The three-storied pagoda (1975) of Hōrin-ji
|Location||1570 Mii, Ikaruga-chō, Ikoma-gun, Nara-ken|
|Deity||Yakushi Nyorai (Bhaisajyaguru)|
|Founder||Prince Yamashiro or Kudara Kaihōshi, Enmyōshi and Shimohishinmotsu|
|Completed||622 or 670|
Hōrin-ji (法輪寺, 法琳寺, 法林寺?), or Mii-dera (三井寺, 御井寺?) is a Buddhist temple in Mii, Ikaruga, Nara, Japan. The temple is located about a kilometer north of Hōryū-ji's Tō-in. The temple's sangō prefix is Myōken-san (妙見山?).
The origin of the temple is not certain, although there are two prevalent theories, namely that: 1) it was built in 622 AD by Prince Yamashiro in his wish for his father, Prince Regent Shōtoku, to recover from an illness, or 2) it was built in 670 by three monks – Kudara Kaihōshi, Enmyōshi and Shimohishinmotsu – as part of the reconstruction of Hōryū-ji, which had burned down that same year.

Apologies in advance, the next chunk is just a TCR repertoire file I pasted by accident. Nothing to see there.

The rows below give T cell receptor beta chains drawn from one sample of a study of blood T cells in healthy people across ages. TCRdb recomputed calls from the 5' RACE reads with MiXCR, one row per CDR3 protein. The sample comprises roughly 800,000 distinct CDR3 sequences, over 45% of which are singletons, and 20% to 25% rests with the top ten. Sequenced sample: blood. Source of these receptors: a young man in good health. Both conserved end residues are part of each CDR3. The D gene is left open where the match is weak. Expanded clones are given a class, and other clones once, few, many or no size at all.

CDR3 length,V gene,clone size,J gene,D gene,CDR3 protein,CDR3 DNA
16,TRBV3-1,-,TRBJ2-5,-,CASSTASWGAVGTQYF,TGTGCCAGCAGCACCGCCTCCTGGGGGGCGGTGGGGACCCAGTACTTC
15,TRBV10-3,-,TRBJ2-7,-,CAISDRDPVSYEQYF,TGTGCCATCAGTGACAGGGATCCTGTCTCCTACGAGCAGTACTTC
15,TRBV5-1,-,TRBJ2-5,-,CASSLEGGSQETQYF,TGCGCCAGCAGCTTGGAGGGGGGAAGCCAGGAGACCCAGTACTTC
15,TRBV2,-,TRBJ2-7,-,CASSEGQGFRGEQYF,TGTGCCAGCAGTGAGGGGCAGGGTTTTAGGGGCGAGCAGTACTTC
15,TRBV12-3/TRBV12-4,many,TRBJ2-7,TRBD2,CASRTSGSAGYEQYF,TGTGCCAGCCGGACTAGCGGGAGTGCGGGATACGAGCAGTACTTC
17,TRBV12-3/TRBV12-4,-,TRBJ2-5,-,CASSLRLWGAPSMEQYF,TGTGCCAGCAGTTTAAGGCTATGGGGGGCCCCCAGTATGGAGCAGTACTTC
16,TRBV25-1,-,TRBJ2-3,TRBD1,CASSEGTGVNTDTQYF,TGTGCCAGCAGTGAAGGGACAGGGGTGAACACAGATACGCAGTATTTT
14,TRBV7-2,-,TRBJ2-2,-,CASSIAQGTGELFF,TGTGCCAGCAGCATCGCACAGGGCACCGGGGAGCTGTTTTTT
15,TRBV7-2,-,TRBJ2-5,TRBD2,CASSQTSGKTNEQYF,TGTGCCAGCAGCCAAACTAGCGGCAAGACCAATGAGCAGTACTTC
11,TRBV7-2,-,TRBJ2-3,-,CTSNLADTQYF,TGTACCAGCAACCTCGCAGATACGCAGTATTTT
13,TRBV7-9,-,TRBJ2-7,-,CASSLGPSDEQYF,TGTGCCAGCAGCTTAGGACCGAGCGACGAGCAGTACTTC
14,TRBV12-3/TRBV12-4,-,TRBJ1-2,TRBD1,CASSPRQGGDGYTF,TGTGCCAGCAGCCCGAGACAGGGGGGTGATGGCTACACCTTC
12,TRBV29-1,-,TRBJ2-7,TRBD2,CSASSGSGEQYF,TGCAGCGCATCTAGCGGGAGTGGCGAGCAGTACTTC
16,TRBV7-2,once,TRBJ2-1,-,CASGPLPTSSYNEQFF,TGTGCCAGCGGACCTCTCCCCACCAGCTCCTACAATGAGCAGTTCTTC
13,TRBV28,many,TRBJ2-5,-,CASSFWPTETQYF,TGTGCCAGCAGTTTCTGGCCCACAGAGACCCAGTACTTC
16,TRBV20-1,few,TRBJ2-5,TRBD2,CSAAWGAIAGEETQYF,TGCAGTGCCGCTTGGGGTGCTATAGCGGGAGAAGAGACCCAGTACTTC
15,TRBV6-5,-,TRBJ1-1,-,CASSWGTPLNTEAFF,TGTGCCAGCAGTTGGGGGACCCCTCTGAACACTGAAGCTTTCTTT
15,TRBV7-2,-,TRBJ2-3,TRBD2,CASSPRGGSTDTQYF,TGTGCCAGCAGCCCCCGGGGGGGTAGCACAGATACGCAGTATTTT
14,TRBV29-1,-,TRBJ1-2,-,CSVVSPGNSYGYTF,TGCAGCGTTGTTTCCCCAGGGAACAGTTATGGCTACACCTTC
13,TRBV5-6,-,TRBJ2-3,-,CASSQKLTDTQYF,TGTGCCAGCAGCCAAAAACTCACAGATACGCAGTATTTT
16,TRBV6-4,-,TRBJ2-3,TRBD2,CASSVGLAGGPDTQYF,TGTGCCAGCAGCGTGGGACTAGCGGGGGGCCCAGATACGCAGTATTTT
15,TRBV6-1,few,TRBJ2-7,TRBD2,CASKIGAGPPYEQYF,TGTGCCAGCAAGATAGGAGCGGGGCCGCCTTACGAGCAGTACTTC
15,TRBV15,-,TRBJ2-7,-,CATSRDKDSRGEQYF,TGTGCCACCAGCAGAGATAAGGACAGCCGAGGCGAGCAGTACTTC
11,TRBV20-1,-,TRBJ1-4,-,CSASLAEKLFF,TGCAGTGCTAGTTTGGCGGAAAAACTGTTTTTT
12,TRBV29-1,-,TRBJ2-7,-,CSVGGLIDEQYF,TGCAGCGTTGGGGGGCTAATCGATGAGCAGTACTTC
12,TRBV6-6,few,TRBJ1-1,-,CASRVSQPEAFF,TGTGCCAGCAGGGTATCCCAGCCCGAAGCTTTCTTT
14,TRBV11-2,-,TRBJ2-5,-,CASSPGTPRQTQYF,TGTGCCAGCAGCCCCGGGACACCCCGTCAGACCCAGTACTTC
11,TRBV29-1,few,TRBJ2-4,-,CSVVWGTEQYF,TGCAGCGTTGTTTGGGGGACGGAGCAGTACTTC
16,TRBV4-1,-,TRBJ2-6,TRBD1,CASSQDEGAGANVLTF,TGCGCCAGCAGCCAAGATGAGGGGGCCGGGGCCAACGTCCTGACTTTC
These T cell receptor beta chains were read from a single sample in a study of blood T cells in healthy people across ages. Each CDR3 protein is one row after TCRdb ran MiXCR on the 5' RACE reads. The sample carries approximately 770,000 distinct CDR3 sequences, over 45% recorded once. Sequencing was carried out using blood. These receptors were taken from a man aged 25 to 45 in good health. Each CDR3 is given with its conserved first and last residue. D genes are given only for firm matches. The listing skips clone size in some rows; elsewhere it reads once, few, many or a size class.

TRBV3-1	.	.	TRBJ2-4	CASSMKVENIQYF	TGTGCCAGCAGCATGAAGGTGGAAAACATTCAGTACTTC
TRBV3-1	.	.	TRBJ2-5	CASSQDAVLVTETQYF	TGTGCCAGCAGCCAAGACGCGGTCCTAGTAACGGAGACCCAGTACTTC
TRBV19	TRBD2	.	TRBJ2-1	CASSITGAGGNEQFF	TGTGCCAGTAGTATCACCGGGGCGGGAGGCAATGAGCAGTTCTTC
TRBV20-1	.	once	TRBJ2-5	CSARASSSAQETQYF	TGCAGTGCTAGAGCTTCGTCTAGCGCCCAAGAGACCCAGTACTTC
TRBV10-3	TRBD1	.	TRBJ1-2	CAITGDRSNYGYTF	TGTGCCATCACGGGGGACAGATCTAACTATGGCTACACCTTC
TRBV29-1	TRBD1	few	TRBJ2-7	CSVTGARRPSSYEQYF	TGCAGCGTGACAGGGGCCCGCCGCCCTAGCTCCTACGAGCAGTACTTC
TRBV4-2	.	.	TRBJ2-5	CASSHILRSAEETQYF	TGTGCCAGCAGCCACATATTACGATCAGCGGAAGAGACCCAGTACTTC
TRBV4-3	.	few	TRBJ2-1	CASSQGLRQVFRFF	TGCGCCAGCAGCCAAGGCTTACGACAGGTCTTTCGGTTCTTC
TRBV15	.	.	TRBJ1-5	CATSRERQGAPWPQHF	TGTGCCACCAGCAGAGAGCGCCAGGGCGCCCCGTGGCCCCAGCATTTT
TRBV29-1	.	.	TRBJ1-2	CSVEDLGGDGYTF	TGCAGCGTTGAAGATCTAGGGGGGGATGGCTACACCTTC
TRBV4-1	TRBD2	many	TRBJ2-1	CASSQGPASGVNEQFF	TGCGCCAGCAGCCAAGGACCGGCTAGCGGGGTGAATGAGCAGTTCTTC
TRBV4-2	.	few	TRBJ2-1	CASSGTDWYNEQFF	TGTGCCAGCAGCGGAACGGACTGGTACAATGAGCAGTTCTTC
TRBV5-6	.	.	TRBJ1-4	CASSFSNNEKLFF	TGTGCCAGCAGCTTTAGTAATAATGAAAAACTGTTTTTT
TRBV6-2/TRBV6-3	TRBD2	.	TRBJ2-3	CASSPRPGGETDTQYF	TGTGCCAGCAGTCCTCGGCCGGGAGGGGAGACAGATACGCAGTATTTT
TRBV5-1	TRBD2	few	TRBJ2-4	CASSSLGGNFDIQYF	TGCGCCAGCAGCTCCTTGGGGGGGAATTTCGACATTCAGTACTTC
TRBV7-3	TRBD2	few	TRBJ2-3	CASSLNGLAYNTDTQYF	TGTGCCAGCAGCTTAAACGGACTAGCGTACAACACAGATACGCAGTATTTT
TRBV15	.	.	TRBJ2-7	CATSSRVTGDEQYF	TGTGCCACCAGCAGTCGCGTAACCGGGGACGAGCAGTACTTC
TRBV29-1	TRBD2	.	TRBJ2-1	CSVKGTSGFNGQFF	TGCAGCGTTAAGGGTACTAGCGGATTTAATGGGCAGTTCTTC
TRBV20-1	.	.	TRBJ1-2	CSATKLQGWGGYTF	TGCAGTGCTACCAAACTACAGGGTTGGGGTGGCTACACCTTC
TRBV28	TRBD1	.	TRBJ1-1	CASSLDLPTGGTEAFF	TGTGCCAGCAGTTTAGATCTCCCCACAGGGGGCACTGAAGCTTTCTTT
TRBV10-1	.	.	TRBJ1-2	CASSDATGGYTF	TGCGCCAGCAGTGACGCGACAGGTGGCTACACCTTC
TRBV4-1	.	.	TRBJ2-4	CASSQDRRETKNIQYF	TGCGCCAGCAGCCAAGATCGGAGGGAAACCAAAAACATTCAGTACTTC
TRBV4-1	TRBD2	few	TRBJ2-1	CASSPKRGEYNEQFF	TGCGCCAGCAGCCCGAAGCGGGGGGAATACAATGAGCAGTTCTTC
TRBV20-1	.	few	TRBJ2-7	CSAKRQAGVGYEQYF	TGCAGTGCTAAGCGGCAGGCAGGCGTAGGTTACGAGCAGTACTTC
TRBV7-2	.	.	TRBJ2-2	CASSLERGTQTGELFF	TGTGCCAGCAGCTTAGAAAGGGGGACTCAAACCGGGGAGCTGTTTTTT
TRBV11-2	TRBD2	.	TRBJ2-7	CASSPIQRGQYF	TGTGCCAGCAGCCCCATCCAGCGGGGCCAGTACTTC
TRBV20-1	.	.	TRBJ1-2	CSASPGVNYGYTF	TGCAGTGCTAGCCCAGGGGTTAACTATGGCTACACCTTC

The original date of construction is unclear, while studies so far suggest it was in the seventh century. The temple was a designated national treasure until the last remaining original structure of the complex, the three-story pagoda, was hit by lightning in 1944, and burnt to ground. The current pagoda is a reconstruction from 1975, and holds the original reliquary that was saved from the fire in 1944.
The temple holds six Buddhist statues that are designated important cultural assets. These are open to public as regular exhibits.
- For an explanation of terms concerning Japanese Buddhism, Japanese Buddhist art, and Japanese Buddhist temple architecture, see the Glossary of Japanese Buddhism.
- Pamphlet distributed at Hōrin-ji, obtained April 7, 2007
- Daijirin Japanese dictionary, 3rd edition
- Kōjien Japanese dictionary, 5th edition
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